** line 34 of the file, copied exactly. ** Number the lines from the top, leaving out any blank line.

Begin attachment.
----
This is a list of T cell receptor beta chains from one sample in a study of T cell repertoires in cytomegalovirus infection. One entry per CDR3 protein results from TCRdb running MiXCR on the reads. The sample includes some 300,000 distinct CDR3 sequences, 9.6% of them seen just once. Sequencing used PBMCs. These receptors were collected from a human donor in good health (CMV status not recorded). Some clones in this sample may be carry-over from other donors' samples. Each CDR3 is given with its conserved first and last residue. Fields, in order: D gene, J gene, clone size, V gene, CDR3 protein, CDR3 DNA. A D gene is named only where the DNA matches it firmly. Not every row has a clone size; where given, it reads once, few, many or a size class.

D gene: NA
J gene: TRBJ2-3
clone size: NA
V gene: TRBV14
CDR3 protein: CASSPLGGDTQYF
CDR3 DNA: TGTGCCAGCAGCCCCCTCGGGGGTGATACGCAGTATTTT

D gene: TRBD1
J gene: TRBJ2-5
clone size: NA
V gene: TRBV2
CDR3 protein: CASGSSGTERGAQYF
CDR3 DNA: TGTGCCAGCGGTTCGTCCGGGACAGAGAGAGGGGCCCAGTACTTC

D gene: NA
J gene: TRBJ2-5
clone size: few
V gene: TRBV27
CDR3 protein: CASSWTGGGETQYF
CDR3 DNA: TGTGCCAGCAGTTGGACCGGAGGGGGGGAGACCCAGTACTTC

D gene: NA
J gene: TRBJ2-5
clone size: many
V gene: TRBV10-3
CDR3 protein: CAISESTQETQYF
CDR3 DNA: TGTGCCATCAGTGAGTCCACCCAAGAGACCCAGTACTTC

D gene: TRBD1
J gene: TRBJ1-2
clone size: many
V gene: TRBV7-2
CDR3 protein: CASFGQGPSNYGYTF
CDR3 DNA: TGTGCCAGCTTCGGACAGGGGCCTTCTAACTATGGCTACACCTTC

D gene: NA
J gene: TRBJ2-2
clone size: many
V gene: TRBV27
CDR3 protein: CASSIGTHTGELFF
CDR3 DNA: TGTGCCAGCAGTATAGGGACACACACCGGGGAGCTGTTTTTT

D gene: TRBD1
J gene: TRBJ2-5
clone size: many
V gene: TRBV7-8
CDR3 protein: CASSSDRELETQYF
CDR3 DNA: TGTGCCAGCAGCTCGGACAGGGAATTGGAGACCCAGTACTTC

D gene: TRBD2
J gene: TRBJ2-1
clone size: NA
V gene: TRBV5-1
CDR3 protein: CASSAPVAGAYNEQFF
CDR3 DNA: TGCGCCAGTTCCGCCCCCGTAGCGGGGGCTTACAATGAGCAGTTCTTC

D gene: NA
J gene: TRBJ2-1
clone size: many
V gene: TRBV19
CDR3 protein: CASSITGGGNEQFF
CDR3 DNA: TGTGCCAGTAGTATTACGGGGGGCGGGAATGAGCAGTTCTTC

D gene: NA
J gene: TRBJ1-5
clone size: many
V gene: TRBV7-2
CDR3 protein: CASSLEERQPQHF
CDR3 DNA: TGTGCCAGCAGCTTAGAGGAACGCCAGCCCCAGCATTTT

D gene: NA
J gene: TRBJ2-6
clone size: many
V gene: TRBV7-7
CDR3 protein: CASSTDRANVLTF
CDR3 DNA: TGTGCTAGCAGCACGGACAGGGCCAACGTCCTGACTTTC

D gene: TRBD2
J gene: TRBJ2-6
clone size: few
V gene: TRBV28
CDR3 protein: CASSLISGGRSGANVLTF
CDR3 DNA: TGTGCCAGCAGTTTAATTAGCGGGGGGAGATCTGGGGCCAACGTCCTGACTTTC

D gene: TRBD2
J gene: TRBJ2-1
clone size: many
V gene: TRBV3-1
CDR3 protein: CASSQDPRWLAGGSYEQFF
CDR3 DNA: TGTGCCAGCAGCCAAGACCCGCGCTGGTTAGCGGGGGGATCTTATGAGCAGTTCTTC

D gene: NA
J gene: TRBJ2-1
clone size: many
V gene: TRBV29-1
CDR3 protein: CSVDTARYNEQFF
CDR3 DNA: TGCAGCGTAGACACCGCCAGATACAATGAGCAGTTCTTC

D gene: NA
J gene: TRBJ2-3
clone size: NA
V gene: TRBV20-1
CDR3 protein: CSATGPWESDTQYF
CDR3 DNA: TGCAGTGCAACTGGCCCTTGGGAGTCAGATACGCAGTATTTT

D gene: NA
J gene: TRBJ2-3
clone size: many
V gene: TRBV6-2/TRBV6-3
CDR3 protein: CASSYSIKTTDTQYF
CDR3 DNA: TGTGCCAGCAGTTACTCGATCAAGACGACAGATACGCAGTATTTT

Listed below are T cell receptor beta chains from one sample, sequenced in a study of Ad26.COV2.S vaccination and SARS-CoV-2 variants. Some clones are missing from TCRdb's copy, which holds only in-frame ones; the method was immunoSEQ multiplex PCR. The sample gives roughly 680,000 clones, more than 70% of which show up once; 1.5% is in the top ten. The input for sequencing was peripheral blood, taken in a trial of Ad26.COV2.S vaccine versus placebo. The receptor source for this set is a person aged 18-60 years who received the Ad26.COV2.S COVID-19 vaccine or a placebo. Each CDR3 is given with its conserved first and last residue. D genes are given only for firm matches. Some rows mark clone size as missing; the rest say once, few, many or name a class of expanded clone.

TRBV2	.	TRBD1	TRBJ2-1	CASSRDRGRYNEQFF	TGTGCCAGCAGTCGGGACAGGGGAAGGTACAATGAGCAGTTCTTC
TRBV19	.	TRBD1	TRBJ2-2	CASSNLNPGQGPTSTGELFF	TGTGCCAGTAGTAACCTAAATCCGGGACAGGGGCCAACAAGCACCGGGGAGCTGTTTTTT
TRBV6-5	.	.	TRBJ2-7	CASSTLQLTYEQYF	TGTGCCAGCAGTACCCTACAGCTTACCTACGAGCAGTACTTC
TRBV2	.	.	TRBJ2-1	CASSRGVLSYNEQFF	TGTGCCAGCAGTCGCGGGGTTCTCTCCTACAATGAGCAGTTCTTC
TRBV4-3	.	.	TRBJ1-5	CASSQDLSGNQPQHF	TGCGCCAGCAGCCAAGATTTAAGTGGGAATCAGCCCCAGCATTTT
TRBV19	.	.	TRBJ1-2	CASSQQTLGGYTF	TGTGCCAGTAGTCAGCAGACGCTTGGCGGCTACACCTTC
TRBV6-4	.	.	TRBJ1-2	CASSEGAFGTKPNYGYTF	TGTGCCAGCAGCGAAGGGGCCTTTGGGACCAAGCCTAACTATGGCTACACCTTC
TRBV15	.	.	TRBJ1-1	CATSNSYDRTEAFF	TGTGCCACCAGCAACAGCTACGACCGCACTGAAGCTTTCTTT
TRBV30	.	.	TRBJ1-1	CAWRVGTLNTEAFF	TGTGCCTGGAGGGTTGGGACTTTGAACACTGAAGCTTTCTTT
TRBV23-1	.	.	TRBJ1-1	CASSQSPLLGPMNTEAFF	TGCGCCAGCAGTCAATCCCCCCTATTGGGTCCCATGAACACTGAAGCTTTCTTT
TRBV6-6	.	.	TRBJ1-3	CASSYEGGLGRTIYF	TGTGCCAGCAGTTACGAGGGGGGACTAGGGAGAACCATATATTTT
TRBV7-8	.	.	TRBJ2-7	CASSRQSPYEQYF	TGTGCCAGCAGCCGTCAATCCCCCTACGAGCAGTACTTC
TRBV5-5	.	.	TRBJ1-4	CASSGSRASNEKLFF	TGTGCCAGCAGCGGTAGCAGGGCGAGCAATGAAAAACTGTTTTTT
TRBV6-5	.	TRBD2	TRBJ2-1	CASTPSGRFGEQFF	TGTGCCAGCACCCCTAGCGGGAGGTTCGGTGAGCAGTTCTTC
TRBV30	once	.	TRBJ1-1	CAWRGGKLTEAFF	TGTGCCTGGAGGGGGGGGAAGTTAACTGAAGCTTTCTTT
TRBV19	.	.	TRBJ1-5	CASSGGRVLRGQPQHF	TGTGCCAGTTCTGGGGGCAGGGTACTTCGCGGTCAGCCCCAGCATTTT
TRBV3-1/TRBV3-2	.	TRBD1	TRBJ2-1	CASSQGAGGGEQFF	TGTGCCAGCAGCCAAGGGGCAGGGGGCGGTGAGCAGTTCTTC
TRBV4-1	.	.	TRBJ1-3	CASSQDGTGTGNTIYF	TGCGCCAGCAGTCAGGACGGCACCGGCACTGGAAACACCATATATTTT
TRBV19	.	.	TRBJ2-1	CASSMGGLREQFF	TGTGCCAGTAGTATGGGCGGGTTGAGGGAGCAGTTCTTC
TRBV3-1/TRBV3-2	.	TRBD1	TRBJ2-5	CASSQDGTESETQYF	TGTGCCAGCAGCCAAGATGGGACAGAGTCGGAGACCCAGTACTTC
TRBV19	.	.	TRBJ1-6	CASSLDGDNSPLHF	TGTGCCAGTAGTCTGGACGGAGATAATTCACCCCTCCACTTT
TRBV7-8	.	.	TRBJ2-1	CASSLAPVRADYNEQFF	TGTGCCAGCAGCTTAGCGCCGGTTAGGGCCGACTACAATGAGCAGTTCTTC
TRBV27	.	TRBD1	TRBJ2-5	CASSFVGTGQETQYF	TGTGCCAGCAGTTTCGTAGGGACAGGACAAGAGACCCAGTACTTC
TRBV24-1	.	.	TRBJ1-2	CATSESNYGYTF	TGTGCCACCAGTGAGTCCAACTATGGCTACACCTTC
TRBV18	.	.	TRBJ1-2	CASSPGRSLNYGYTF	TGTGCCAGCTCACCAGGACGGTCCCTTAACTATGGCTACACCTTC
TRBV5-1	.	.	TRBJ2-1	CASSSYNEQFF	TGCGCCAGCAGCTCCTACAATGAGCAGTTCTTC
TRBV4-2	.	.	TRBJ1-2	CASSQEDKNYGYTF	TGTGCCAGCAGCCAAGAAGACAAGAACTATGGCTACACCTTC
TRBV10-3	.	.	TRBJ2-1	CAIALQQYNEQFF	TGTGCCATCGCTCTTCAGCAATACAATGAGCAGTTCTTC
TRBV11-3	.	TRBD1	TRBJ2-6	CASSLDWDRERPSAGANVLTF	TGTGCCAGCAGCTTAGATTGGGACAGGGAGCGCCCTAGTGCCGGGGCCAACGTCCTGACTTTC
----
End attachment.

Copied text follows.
clone size: many